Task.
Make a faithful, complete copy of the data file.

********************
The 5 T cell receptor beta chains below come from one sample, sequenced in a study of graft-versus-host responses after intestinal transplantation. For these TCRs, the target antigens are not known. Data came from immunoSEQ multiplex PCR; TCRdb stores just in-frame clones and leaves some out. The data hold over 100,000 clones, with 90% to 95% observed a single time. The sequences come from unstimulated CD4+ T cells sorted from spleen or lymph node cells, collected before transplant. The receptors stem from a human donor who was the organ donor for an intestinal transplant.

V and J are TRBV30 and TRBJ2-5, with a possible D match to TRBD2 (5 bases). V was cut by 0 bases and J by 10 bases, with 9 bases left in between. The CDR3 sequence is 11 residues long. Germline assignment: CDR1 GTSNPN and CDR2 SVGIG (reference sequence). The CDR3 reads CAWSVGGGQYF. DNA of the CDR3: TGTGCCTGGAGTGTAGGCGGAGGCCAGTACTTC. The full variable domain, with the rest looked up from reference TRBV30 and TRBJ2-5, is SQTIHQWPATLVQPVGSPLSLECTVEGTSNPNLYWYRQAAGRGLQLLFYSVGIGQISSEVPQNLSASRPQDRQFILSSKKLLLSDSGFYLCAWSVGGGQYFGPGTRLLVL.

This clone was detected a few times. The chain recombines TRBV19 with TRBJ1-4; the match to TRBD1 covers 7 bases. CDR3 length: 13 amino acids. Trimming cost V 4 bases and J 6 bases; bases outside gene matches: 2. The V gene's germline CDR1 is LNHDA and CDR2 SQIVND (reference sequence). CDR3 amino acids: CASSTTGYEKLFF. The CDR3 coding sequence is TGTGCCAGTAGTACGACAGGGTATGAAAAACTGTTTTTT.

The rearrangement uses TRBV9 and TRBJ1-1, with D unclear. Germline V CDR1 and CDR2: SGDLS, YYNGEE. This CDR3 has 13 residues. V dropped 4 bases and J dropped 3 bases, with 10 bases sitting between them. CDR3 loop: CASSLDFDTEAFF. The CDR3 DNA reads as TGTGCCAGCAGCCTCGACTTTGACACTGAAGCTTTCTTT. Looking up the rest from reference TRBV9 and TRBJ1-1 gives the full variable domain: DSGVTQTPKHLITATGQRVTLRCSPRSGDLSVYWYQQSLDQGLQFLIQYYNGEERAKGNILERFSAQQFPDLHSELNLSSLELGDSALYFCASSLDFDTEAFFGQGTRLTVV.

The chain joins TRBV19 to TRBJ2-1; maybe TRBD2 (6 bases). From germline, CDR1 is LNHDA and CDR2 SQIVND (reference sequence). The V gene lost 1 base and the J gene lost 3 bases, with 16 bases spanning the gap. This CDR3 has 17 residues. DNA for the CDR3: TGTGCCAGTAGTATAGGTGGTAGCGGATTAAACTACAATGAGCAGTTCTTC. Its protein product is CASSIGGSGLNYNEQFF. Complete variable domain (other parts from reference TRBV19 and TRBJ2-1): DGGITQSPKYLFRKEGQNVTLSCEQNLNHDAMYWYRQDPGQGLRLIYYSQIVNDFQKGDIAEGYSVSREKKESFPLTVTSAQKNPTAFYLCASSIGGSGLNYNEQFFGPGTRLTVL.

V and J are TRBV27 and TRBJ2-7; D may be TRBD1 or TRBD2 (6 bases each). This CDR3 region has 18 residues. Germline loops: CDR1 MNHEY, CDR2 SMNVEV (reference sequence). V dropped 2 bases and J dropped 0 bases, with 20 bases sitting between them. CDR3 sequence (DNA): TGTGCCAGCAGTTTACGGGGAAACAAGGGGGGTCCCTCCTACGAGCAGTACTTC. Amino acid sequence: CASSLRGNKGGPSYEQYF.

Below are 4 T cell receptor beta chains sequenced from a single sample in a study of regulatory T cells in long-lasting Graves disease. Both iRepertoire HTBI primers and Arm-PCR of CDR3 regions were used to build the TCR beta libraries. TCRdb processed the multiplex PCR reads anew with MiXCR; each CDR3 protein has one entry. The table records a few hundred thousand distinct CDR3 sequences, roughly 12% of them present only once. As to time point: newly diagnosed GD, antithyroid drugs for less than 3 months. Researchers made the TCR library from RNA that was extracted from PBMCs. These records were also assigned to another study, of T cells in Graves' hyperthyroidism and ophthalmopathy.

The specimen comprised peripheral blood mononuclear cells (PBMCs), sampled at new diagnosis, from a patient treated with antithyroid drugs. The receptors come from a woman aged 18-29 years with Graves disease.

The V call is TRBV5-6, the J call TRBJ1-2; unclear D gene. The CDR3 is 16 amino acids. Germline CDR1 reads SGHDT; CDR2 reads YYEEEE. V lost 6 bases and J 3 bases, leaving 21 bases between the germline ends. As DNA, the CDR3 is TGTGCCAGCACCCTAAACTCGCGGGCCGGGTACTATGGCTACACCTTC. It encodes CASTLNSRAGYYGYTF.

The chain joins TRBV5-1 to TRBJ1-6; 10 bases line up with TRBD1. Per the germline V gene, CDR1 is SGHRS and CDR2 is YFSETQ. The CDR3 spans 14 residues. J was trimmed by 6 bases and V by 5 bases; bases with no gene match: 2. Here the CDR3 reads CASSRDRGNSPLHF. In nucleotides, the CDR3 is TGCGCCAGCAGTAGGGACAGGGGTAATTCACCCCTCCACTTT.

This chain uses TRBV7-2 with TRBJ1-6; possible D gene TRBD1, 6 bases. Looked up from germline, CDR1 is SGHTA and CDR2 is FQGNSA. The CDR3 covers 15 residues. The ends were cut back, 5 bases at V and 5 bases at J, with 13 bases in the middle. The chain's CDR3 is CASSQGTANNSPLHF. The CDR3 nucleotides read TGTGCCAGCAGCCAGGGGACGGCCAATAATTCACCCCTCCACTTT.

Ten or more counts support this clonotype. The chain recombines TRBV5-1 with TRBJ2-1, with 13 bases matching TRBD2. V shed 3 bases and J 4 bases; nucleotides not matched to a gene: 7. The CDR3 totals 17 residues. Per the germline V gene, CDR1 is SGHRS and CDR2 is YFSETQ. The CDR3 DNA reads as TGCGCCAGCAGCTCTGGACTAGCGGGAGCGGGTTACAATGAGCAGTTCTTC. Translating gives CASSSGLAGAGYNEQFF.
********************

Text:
The 5 T cell receptor beta chains below come from one sample, sequenced in a study of graft-versus-host responses after intestinal transplantation. For these TCRs, the target antigens are not known. Data came from immunoSEQ multiplex PCR; TCRdb stores just in-frame clones and leaves some out. The data hold over 100,000 clones, with 90% to 95% observed a single time. The sequences come from unstimulated CD4+ T cells sorted from spleen or lymph node cells, collected before transplant. The receptors stem from a human donor who was the organ donor for an intestinal transplant.

V and J are TRBV30 and TRBJ2-5, with a possible D match to TRBD2 (5 bases). V was cut by 0 bases and J by 10 bases, with 9 bases left in between. The CDR3 sequence is 11 residues long. Germline assignment: CDR1 GTSNPN and CDR2 SVGIG (reference sequence). The CDR3 reads CAWSVGGGQYF. DNA of the CDR3: TGTGCCTGGAGTGTAGGCGGAGGCCAGTACTTC. The full variable domain, with the rest looked up from reference TRBV30 and TRBJ2-5, is SQTIHQWPATLVQPVGSPLSLECTVEGTSNPNLYWYRQAAGRGLQLLFYSVGIGQISSEVPQNLSASRPQDRQFILSSKKLLLSDSGFYLCAWSVGGGQYFGPGTRLLVL.

This clone was detected a few times. The chain recombines TRBV19 with TRBJ1-4; the match to TRBD1 covers 7 bases. CDR3 length: 13 amino acids. Trimming cost V 4 bases and J 6 bases; bases outside gene matches: 2. The V gene's germline CDR1 is LNHDA and CDR2 SQIVND (reference sequence). CDR3 amino acids: CASSTTGYEKLFF. The CDR3 coding sequence is TGTGCCAGTAGTACGACAGGGTATGAAAAACTGTTTTTT.

The rearrangement uses TRBV9 and TRBJ1-1, with D unclear. Germline V CDR1 and CDR2: SGDLS, YYNGEE. This CDR3 has 13 residues. V dropped 4 bases and J dropped 3 bases, with 10 bases sitting between them. CDR3 loop: CASSLDFDTEAFF. The CDR3 DNA reads as TGTGCCAGCAGCCTCGACTTTGACACTGAAGCTTTCTTT. Looking up the rest from reference TRBV9 and TRBJ1-1 gives the full variable domain: DSGVTQTPKHLITATGQRVTLRCSPRSGDLSVYWYQQSLDQGLQFLIQYYNGEERAKGNILERFSAQQFPDLHSELNLSSLELGDSALYFCASSLDFDTEAFFGQGTRLTVV.

The chain joins TRBV19 to TRBJ2-1; maybe TRBD2 (6 bases). From germline, CDR1 is LNHDA and CDR2 SQIVND (reference sequence). The V gene lost 1 base and the J gene lost 3 bases, with 16 bases spanning the gap. This CDR3 has 17 residues. DNA for the CDR3: TGTGCCAGTAGTATAGGTGGTAGCGGATTAAACTACAATGAGCAGTTCTTC. Its protein product is CASSIGGSGLNYNEQFF. Complete variable domain (other parts from reference TRBV19 and TRBJ2-1): DGGITQSPKYLFRKEGQNVTLSCEQNLNHDAMYWYRQDPGQGLRLIYYSQIVNDFQKGDIAEGYSVSREKKESFPLTVTSAQKNPTAFYLCASSIGGSGLNYNEQFFGPGTRLTVL.

V and J are TRBV27 and TRBJ2-7; D may be TRBD1 or TRBD2 (6 bases each). This CDR3 region has 18 residues. Germline loops: CDR1 MNHEY, CDR2 SMNVEV (reference sequence). V dropped 2 bases and J dropped 0 bases, with 20 bases sitting between them. CDR3 sequence (DNA): TGTGCCAGCAGTTTACGGGGAAACAAGGGGGGTCCCTCCTACGAGCAGTACTTC. Amino acid sequence: CASSLRGNKGGPSYEQYF.

Below are 4 T cell receptor beta chains sequenced from a single sample in a study of regulatory T cells in long-lasting Graves disease. Both iRepertoire HTBI primers and Arm-PCR of CDR3 regions were used to build the TCR beta libraries. TCRdb processed the multiplex PCR reads anew with MiXCR; each CDR3 protein has one entry. The table records a few hundred thousand distinct CDR3 sequences, roughly 12% of them present only once. As to time point: newly diagnosed GD, antithyroid drugs for less than 3 months. Researchers made the TCR library from RNA that was extracted from PBMCs. These records were also assigned to another study, of T cells in Graves' hyperthyroidism and ophthalmopathy.

The specimen comprised peripheral blood mononuclear cells (PBMCs), sampled at new diagnosis, from a patient treated with antithyroid drugs. The receptors come from a woman aged 18-29 years with Graves disease.

The V call is TRBV5-6, the J call TRBJ1-2; unclear D gene. The CDR3 is 16 amino acids. Germline CDR1 reads SGHDT; CDR2 reads YYEEEE. V lost 6 bases and J 3 bases, leaving 21 bases between the germline ends. As DNA, the CDR3 is TGTGCCAGCACCCTAAACTCGCGGGCCGGGTACTATGGCTACACCTTC. It encodes CASTLNSRAGYYGYTF.

The chain joins TRBV5-1 to TRBJ1-6; 10 bases line up with TRBD1. Per the germline V gene, CDR1 is SGHRS and CDR2 is YFSETQ. The CDR3 spans 14 residues. J was trimmed by 6 bases and V by 5 bases; bases with no gene match: 2. Here the CDR3 reads CASSRDRGNSPLHF. In nucleotides, the CDR3 is TGCGCCAGCAGTAGGGACAGGGGTAATTCACCCCTCCACTTT.

This chain uses TRBV7-2 with TRBJ1-6; possible D gene TRBD1, 6 bases. Looked up from germline, CDR1 is SGHTA and CDR2 is FQGNSA. The CDR3 covers 15 residues. The ends were cut back, 5 bases at V and 5 bases at J, with 13 bases in the middle. The chain's CDR3 is CASSQGTANNSPLHF. The CDR3 nucleotides read TGTGCCAGCAGCCAGGGGACGGCCAATAATTCACCCCTCCACTTT.

Ten or more counts support this clonotype. The chain recombines TRBV5-1 with TRBJ2-1, with 13 bases matching TRBD2. V shed 3 bases and J 4 bases; nucleotides not matched to a gene: 7. The CDR3 totals 17 residues. Per the germline V gene, CDR1 is SGHRS and CDR2 is YFSETQ. The CDR3 DNA reads as TGCGCCAGCAGCTCTGGACTAGCGGGAGCGGGTTACAATGAGCAGTTCTTC. Translating gives CASSSGLAGAGYNEQFF.